WITH THE lockdown triggered by the COVID-19 outbreak disrupting daily routines, mental health experts have warned that the scare surrounding the coronavirus may trigger psychological issues among people under quarantine, pointing out those already receiving treatment for existing psychiatric ailments are under a greater risk. The psychiatrists have also red flagged the issues concerning the persons undergoing treatment for drug abuse in Punjab.
Dr Anirudh Kala, a Ludhiana-based senior psychiatrist, said the mental illnesses require a very long treatment and follow-up visits for dosage adjustment. Kala stressed on the need to formulate OPD timings for such patients in such a manner that they can be attended to on a regular basis, without any overcrowding. He said the telephone consultations will only be helpful to a small number of patients.
“According to the discussion on many professional e-groups, persons with anxiety disorders and obsessive compulsive disorders are already showing a deterioration because of the coronavirus outbreak and the saturated media coverage. They need more attention at such times, not less. If persons with serious psychiatric disorders relapse, they will not be able to take proper precautions and will be at risk to themselves and others,” said Kala in a note emailed to The Indian Express.
Government Medical College and Hospital, Sector 32, Director-Principal Dr B S Chavan said that people, who have already been diagnosed and are under treatment, may relapse due to the closure of OPDs or if they find it difficult to get the prescription or procure the medicine.
“The people, who have been put under quarantine, are all under a lot of stress because of the uncertainty and as they have been confined to their homes. This is something new for them. Some of them may be finding it difficult to cope because they may have never stayed at home for such a long period of time,” said Chavan, who is also head of the psychiatry department.
Dr Himashu Sareen, head of psychiatry at Punjab Institute of Medical Sciences, said they have been attending the patients over phone during the lockdown and highlighted the need for regular supply of medicines to the patients to avoid relapse among them.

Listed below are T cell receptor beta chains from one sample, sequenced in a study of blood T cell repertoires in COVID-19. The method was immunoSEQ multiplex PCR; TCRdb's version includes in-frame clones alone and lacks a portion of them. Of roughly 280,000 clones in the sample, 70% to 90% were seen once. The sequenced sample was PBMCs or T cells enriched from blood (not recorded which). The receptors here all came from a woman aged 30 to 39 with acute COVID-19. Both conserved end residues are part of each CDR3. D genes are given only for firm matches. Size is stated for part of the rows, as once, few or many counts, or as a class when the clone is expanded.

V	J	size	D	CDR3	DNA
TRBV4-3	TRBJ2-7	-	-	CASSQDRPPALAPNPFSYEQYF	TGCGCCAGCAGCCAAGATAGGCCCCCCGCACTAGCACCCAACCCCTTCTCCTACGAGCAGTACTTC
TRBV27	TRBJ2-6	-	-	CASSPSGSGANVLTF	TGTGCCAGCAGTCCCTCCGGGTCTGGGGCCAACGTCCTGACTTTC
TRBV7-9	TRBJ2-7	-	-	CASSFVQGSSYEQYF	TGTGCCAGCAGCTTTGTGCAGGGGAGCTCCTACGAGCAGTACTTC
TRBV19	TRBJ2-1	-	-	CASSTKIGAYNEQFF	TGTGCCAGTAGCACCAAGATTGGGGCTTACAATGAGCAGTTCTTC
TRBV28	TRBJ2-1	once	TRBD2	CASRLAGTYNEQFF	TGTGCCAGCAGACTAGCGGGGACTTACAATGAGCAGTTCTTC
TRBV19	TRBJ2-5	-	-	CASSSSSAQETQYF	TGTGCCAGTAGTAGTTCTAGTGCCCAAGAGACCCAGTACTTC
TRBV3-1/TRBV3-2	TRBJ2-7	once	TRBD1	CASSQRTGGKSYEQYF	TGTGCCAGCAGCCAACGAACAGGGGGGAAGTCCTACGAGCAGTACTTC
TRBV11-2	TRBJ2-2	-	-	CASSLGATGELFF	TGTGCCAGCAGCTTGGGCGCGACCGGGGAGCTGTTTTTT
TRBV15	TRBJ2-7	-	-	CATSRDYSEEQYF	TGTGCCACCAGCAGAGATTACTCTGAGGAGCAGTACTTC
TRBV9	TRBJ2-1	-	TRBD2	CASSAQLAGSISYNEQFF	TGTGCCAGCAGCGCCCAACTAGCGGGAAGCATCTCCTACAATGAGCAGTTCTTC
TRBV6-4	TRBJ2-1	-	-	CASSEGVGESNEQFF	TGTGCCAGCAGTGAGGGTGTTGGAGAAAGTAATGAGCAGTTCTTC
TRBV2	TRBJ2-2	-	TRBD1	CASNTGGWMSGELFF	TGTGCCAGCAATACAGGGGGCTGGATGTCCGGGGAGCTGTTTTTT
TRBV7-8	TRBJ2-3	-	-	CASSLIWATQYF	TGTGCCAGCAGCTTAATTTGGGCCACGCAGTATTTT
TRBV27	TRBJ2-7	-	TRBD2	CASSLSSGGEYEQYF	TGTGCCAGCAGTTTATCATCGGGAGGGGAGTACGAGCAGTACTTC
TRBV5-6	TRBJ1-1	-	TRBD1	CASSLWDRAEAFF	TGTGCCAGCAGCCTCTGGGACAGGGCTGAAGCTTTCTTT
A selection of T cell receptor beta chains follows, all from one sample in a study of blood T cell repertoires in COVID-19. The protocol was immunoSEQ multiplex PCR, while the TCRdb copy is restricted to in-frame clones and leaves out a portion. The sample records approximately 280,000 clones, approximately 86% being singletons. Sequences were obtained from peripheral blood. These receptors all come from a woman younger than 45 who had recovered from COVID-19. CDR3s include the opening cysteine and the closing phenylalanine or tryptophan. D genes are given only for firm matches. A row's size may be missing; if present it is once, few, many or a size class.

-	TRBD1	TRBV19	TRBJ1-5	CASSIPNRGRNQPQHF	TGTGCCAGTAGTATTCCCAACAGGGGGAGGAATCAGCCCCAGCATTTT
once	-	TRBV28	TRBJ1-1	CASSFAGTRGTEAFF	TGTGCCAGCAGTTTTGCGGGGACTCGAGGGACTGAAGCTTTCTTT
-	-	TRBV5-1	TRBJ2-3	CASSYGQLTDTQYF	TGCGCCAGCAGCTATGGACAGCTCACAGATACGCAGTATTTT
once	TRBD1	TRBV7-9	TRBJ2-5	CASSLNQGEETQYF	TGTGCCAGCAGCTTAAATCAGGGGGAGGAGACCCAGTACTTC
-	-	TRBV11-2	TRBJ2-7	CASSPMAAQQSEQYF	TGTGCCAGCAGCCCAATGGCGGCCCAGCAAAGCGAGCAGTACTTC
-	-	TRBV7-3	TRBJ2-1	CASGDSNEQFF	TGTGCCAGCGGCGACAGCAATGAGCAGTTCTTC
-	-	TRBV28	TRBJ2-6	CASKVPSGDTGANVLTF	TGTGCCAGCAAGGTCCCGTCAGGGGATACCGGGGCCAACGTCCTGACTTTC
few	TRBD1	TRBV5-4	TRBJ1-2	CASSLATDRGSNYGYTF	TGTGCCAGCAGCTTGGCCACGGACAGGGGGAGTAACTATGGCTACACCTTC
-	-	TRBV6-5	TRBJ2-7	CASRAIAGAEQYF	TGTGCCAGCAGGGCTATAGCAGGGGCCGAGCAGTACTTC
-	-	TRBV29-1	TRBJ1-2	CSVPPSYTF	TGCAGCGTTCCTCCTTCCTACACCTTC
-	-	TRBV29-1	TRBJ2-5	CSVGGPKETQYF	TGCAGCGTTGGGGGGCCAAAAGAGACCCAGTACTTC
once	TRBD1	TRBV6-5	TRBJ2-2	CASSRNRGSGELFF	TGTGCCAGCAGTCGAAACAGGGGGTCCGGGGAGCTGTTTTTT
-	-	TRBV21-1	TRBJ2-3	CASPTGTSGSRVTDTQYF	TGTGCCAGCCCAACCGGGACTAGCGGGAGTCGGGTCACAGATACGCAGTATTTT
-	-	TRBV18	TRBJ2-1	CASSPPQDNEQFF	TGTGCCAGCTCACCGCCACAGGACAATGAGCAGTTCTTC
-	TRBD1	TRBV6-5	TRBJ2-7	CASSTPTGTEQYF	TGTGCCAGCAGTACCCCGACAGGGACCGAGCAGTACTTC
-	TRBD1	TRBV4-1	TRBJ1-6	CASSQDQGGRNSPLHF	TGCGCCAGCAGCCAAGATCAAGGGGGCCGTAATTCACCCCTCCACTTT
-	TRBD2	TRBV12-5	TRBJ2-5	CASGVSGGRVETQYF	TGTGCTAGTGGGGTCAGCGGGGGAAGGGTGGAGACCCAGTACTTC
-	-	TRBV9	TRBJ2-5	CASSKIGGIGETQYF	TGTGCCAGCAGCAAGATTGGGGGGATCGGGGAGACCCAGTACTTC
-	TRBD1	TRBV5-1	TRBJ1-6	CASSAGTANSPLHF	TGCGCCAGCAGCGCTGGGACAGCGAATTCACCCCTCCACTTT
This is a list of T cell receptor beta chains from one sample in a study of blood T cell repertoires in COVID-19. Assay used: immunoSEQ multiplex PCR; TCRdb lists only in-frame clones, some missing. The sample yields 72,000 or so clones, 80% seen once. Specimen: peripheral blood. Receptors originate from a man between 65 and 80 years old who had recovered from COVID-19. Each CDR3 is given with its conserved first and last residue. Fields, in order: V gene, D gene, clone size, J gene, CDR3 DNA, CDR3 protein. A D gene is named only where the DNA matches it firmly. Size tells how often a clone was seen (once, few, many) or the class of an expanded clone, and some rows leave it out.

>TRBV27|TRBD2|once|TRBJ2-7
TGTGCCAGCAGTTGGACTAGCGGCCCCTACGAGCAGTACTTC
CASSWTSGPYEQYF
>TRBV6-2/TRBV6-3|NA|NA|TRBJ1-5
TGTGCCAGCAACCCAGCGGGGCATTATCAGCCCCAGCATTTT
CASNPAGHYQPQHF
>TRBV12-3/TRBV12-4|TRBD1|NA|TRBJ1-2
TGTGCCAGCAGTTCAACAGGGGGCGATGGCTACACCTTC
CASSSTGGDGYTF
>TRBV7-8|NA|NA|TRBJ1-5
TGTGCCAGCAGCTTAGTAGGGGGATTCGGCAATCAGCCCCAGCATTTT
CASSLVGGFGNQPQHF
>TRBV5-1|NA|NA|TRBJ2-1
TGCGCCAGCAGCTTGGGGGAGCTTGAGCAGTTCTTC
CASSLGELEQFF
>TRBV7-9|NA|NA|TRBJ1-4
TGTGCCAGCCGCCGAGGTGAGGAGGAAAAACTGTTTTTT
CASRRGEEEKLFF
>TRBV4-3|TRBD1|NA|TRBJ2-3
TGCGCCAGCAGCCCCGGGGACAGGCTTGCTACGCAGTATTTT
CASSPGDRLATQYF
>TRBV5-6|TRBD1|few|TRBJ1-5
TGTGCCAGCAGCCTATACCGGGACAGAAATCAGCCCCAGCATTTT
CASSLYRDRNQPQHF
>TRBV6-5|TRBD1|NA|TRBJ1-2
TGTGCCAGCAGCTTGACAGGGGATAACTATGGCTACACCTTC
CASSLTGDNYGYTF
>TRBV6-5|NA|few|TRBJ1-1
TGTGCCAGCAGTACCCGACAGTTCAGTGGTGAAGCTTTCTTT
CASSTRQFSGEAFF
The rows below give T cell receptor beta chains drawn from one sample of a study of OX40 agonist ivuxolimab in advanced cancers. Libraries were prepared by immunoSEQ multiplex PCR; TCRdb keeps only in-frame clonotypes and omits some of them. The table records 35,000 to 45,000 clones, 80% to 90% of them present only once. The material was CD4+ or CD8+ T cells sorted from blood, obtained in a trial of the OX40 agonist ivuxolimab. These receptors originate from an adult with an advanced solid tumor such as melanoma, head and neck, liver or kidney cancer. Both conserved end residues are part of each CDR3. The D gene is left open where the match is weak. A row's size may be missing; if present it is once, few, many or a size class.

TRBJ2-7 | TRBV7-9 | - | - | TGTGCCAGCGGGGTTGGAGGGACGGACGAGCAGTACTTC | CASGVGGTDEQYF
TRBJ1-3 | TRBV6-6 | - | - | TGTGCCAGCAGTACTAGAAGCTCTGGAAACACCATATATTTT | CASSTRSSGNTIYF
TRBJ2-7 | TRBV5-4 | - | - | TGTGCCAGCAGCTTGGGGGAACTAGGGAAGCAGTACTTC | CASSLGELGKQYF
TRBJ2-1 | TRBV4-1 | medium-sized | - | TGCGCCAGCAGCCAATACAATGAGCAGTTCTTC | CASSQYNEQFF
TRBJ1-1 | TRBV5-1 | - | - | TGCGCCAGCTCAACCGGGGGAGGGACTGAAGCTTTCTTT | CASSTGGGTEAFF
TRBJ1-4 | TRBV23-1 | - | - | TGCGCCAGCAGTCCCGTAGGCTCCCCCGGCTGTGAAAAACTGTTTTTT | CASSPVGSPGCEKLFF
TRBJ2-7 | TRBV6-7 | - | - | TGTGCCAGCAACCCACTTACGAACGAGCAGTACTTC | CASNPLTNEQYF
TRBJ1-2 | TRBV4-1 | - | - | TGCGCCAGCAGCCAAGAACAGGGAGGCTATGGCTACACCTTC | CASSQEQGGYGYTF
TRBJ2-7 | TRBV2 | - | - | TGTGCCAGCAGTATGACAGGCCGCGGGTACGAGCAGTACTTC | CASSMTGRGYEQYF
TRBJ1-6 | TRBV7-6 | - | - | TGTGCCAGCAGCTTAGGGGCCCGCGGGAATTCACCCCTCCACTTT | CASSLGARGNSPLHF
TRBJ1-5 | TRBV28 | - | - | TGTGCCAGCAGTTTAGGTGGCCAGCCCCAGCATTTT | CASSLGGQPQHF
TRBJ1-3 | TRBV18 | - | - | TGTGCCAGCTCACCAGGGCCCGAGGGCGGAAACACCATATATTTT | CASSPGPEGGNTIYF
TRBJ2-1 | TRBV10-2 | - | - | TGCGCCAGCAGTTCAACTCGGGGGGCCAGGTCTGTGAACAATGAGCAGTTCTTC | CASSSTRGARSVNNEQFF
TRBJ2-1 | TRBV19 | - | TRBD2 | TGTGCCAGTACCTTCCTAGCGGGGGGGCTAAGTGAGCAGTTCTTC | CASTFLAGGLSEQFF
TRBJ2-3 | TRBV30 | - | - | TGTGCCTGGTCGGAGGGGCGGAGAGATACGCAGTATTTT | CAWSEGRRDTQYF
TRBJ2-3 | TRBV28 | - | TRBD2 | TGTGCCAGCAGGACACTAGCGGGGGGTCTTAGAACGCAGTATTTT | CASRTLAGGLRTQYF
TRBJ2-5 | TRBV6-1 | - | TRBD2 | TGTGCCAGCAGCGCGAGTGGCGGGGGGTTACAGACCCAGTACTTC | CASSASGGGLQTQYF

“It is a stressful situation. Even if a patient is stable now but because of the added stress and isolation, they might have relapse of symptoms. The situation in general may cause spurt of cases of depression, anxiety or phobic anxiety. I received a call from someone that there is a person who has been quarantined in their neighbourhood and they asked what they should do. We may see a spurt of cases even after lockdown as a repercussion,” he said, adding there are a whole spectrum of people who are vulnerable right now.
The ongoing restrictions in Punjab are also likely to affect the anti-drug abuse measures in the state. The anti-drug STF head, ADGP Harpreet Singh Sidhu, has already suggested to the health department to allow such patients to take home medicines for 28 days at one go.
Sareen said the patients undergoing treatment for drug addiction in absence of the crucial medicine will get pushed towards “cold turkey” and have major withdrawal symptoms. “Then the problem would be how would you take them to the hospitals when the Coronavirus is a priority,” he said, while stressing on taking precautions if the patients are to be allowed to take a large quantity of medicine home.
Explaining the procedure, Kalra said a large number of patients of addiction are on harm reduction treatment and the medicines are dispensed to them for a short period of time from the licensed government and private premises.
“Stopping medicine to them will lead to almost certain relapse. Considering the large numbers, this is an unthinkable situation,” he said.
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